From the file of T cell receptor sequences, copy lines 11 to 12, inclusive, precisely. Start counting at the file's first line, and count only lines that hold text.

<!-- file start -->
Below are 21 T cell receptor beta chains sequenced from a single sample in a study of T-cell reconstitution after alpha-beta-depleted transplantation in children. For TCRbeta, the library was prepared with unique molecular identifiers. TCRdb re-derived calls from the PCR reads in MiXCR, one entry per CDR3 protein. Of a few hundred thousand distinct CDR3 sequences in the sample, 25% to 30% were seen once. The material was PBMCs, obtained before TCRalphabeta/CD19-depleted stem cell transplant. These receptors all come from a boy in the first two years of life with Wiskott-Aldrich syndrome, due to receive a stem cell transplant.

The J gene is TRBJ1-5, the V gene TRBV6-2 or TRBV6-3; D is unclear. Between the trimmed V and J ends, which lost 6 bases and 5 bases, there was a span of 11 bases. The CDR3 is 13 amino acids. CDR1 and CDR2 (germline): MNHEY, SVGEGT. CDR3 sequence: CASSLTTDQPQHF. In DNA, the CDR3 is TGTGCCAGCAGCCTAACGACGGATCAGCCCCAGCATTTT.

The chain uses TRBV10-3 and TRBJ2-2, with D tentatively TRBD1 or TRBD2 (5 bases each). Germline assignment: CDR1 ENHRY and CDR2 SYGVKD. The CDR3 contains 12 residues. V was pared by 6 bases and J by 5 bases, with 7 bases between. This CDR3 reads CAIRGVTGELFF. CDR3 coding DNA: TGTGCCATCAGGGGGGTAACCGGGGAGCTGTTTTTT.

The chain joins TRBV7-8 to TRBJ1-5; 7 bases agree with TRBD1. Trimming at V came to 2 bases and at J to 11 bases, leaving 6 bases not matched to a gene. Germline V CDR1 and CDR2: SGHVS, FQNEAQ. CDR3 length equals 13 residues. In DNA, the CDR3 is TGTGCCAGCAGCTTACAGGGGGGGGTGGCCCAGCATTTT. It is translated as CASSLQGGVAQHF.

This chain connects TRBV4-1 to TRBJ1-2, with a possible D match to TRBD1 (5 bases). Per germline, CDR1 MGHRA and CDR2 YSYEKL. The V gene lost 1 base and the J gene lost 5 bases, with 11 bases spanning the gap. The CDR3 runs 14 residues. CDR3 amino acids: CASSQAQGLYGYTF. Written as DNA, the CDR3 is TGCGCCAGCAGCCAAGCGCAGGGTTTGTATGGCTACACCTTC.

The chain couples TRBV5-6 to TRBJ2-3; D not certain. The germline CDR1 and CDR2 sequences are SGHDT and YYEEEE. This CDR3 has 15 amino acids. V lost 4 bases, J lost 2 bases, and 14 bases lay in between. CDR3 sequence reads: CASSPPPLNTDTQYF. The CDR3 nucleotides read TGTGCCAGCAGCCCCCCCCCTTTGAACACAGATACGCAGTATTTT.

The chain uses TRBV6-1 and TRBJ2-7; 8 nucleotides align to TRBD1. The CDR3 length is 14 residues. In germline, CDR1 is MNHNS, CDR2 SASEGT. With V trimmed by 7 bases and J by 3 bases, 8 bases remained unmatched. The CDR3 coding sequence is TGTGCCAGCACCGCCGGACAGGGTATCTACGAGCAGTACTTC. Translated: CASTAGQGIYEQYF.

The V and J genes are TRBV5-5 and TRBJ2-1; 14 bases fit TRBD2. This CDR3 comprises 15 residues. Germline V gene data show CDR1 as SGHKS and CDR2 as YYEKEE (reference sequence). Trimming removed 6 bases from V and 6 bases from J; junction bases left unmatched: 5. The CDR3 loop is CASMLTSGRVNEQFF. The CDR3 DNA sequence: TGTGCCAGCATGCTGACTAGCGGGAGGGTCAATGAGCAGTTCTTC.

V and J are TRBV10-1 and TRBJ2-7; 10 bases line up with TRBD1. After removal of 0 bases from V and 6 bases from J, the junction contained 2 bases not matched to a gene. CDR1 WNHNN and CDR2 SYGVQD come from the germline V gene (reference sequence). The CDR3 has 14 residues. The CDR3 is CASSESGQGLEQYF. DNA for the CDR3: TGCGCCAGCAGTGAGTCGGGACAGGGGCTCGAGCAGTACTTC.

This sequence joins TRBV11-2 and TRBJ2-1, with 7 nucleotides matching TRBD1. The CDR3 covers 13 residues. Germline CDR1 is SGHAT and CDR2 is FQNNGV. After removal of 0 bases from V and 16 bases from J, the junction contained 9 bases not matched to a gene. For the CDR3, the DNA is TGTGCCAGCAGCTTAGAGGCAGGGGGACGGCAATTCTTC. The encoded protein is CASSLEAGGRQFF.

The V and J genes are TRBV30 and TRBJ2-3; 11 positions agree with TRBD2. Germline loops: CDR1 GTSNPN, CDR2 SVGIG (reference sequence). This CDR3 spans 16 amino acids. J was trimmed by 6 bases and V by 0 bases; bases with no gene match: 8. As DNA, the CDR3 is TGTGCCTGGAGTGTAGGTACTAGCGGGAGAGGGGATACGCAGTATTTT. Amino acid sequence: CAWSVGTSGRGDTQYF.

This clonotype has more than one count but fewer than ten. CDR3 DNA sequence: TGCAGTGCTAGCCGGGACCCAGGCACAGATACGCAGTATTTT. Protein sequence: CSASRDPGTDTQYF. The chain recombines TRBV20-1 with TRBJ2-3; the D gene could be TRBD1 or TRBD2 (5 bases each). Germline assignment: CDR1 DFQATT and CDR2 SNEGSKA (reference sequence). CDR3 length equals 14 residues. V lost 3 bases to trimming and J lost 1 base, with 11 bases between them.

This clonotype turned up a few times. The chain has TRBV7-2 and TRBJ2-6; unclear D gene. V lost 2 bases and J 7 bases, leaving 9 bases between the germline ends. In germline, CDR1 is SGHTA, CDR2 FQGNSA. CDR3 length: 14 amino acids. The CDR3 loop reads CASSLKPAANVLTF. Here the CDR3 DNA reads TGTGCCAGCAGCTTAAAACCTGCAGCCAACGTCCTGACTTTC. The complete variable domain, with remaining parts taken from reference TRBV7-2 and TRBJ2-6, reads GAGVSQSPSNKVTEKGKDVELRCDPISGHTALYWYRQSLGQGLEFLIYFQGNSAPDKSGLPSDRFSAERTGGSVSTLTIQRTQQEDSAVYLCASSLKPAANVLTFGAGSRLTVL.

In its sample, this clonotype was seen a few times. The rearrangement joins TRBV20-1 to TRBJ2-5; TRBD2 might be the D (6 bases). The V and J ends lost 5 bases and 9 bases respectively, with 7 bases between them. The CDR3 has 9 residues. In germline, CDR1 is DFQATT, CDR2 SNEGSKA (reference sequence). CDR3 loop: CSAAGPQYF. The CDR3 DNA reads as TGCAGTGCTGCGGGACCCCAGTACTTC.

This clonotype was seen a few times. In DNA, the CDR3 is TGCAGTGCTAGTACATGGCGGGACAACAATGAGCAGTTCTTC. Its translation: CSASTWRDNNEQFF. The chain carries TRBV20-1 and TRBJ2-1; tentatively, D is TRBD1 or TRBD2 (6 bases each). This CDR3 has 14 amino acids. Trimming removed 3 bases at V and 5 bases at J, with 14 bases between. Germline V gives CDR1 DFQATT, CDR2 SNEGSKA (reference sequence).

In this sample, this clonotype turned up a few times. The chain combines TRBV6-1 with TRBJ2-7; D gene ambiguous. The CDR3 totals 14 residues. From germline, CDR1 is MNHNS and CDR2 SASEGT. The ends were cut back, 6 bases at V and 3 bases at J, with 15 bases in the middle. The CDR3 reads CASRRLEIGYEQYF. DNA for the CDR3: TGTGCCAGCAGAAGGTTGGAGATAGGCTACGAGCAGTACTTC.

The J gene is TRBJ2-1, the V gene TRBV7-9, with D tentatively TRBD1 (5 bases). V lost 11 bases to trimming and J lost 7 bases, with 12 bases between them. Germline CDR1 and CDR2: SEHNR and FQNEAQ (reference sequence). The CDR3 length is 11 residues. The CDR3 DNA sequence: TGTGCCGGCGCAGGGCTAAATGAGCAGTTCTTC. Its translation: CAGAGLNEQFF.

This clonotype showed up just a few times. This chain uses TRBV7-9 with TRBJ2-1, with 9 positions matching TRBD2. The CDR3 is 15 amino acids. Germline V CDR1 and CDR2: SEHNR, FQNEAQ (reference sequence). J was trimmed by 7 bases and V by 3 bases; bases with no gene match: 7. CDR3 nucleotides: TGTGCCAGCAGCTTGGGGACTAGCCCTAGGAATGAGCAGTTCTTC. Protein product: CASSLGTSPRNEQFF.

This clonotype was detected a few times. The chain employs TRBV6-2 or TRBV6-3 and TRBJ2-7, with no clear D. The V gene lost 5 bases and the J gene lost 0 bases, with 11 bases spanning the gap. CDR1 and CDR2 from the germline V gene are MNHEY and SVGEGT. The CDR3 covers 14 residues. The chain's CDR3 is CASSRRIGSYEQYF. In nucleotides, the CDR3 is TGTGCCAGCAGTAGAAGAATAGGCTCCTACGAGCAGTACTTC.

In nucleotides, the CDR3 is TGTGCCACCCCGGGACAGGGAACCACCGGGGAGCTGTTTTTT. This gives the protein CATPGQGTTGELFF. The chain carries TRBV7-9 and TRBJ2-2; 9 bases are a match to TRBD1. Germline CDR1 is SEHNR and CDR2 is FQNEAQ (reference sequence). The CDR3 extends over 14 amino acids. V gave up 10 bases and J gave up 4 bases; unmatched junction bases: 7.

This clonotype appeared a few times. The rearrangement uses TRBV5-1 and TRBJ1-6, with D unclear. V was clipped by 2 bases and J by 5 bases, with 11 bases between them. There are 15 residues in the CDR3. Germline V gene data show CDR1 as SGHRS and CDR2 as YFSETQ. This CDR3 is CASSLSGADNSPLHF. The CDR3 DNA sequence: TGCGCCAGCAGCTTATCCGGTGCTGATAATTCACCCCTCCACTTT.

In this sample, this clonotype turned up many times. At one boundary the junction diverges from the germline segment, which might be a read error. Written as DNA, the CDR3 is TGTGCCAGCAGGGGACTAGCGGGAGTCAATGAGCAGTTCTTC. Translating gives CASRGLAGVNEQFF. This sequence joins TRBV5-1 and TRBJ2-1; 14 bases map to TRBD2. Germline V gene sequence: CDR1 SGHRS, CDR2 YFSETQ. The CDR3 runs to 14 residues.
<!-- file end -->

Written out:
The V and J genes are TRBV30 and TRBJ2-3; 11 positions agree with TRBD2. Germline loops: CDR1 GTSNPN, CDR2 SVGIG (reference sequence). This CDR3 spans 16 amino acids. J was trimmed by 6 bases and V by 0 bases; bases with no gene match: 8. As DNA, the CDR3 is TGTGCCTGGAGTGTAGGTACTAGCGGGAGAGGGGATACGCAGTATTTT. Amino acid sequence: CAWSVGTSGRGDTQYF.

This clonotype has more than one count but fewer than ten. CDR3 DNA sequence: TGCAGTGCTAGCCGGGACCCAGGCACAGATACGCAGTATTTT. Protein sequence: CSASRDPGTDTQYF. The chain recombines TRBV20-1 with TRBJ2-3; the D gene could be TRBD1 or TRBD2 (5 bases each). Germline assignment: CDR1 DFQATT and CDR2 SNEGSKA (reference sequence). CDR3 length equals 14 residues. V lost 3 bases to trimming and J lost 1 base, with 11 bases between them.